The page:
Under the direction of James Marston Fitch, the first advanced-degree historic preservation program began at Columbia University in 1964. [Murtagh, William J. "Keeping Time: The History and Theory of Preservation in America". New York: Sterling Publishing, Co., 1997.] It became the model on which most other graduate historic preservation programs were created. [Michael Tomlan. "Historic Preservation Education: Alongside Architecture in Academia." "Journal of Architectural Education", Vol. 47, No. 4. (1994): 187-196. ] Many other programs were to follow before 1980: M.A. in Preservation Planning from Cornell (1975); M.S. in Historic Preservation from the University of Vermont (1975); M.S. in Historic Preservation Studies from Boston University (1976); M.S. in Historic Preservation from Eastern Michigan University (1979) and M.F.A. in Historic Preservation was one of the original programs at Savannah College of Art & Design [www.scad.edu --~~~~] . The M.Sc. in Building Conservation degree program is offered by the School of Architecture at Rensselaer Polytechnic Institute in Troy, New York. The first undergraduate programs (B.A.) appeared in 1977 from Goucher College and Roger Williams College, followed by Mary Washington College in 1979. ["Preservation News" (Oct 1, 1979)]

Historic districts

A historic district in the United States is a group of buildings, properties or sites that have been designated by one of several entities on different levels as historically or architecturally significant. Buildings, structures, objects and sites within a historic district are normally divided into two categories, contributing and non-contributing. Districts greatly vary in size, some having hundreds of structures while others have just a few.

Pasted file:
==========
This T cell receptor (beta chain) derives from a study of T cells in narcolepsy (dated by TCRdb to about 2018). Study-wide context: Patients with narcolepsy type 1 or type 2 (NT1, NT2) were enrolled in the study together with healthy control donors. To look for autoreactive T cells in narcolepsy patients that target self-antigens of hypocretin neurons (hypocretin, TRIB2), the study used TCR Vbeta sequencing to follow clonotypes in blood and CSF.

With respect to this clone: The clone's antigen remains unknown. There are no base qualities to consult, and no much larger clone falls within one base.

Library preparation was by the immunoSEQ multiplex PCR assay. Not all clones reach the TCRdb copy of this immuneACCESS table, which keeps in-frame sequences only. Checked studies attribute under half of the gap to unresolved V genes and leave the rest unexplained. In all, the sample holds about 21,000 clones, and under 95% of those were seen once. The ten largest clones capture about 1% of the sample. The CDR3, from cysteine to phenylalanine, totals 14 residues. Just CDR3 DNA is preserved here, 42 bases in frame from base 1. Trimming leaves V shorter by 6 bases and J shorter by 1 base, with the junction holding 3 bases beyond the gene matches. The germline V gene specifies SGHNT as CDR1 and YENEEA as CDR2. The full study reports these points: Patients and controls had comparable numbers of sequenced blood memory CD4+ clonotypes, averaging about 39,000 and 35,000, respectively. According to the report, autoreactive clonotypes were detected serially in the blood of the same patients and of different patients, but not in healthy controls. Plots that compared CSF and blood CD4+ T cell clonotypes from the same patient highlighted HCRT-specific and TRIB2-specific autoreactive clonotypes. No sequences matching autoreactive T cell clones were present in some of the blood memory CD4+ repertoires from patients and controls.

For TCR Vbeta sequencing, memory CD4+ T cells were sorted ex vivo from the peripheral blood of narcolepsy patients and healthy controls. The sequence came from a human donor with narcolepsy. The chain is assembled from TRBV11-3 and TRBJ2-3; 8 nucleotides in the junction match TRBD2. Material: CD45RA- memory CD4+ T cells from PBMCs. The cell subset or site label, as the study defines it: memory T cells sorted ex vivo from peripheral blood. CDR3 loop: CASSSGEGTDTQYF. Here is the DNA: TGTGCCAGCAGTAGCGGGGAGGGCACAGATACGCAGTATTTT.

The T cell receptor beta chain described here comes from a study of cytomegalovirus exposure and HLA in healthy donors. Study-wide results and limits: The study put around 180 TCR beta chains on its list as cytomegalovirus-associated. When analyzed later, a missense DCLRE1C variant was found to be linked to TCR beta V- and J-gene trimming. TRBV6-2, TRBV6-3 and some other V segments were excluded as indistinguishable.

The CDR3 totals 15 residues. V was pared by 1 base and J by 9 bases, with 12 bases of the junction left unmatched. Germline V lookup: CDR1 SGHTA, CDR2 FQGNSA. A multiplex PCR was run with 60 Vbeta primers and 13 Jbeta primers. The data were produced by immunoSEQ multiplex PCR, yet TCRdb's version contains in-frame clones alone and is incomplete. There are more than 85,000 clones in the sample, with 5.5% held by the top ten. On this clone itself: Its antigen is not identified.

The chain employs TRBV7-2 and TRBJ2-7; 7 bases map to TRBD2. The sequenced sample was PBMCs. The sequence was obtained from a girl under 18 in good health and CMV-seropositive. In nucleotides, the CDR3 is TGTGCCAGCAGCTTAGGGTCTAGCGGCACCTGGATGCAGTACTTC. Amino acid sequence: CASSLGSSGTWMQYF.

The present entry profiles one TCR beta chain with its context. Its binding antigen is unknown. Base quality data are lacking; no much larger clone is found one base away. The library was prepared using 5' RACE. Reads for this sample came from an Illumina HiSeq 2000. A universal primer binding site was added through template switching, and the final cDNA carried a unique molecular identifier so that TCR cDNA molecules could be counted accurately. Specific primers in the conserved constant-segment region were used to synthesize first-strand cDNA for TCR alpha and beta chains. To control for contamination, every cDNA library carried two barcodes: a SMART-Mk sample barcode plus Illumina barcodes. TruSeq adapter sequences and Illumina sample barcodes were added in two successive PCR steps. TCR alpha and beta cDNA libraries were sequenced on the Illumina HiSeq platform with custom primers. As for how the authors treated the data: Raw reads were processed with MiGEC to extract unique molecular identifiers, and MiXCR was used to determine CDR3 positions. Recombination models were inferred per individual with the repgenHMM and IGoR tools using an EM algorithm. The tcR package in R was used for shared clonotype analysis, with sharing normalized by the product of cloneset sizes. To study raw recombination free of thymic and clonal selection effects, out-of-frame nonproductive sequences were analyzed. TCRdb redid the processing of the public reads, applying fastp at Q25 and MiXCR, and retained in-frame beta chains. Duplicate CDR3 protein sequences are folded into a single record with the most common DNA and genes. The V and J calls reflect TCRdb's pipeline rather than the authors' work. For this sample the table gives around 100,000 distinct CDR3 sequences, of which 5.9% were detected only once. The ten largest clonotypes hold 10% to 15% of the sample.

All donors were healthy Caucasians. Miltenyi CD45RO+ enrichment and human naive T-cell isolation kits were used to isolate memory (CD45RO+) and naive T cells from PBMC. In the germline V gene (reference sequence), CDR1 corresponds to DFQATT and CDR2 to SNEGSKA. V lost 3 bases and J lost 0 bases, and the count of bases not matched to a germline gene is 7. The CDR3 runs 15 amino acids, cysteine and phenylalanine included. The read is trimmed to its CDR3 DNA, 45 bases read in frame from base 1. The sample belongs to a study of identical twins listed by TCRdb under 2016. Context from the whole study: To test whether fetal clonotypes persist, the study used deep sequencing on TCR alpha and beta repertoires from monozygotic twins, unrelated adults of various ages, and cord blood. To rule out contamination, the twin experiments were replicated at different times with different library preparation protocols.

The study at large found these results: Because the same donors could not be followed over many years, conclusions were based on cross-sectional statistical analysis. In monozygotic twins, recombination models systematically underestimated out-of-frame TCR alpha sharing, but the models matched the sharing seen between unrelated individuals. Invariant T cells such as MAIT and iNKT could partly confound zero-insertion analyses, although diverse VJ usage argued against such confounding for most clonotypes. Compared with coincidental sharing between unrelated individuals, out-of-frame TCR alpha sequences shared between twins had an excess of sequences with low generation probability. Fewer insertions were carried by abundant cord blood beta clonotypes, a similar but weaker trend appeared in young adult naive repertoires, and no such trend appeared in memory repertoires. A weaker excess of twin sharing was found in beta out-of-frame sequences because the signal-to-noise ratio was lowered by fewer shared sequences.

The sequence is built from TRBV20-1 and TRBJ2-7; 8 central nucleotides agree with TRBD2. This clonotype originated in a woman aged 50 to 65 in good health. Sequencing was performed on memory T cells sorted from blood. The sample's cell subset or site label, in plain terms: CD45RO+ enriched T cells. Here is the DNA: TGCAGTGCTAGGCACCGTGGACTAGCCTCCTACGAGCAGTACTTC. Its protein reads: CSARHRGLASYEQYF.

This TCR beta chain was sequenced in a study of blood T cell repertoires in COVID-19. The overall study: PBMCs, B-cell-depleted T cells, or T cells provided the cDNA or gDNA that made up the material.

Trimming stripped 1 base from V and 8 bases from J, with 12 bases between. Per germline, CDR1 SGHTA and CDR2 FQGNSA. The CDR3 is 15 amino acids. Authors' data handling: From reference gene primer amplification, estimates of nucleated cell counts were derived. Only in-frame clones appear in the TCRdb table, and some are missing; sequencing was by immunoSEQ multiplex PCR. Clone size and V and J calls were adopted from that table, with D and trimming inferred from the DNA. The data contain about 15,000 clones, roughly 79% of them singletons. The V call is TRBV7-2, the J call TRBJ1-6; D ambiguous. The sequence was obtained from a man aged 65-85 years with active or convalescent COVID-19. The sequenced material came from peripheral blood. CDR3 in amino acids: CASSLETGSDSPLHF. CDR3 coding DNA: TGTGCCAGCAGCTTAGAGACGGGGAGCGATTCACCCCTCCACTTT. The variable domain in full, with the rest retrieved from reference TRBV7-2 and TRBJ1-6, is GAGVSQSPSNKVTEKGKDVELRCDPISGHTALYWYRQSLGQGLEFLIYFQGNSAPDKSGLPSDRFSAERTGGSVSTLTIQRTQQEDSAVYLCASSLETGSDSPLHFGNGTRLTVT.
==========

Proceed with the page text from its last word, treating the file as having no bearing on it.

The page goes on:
The U.S. federal government designates historic districts through the U.S. Department of Interior, under the auspices of the National Park Service. Federally designated historic districts are listed on the National Register of Historic Places. [http://www.cr.nps.gov/hps/workingonthepast/toolbox1.htm Federal, State and Local Historic Districts] , TOOLBOX, FAQ, National Park Service. Retrieved 19 February 2007]

A similar concept exists in the United Kingdom: a Conservation area is designated in accordance with the Planning (Listed Buildings and Conservation Areas) Act 1990 in order to protect a zone in which there are buildings of architectural or cultural heritage interest.

Historic parks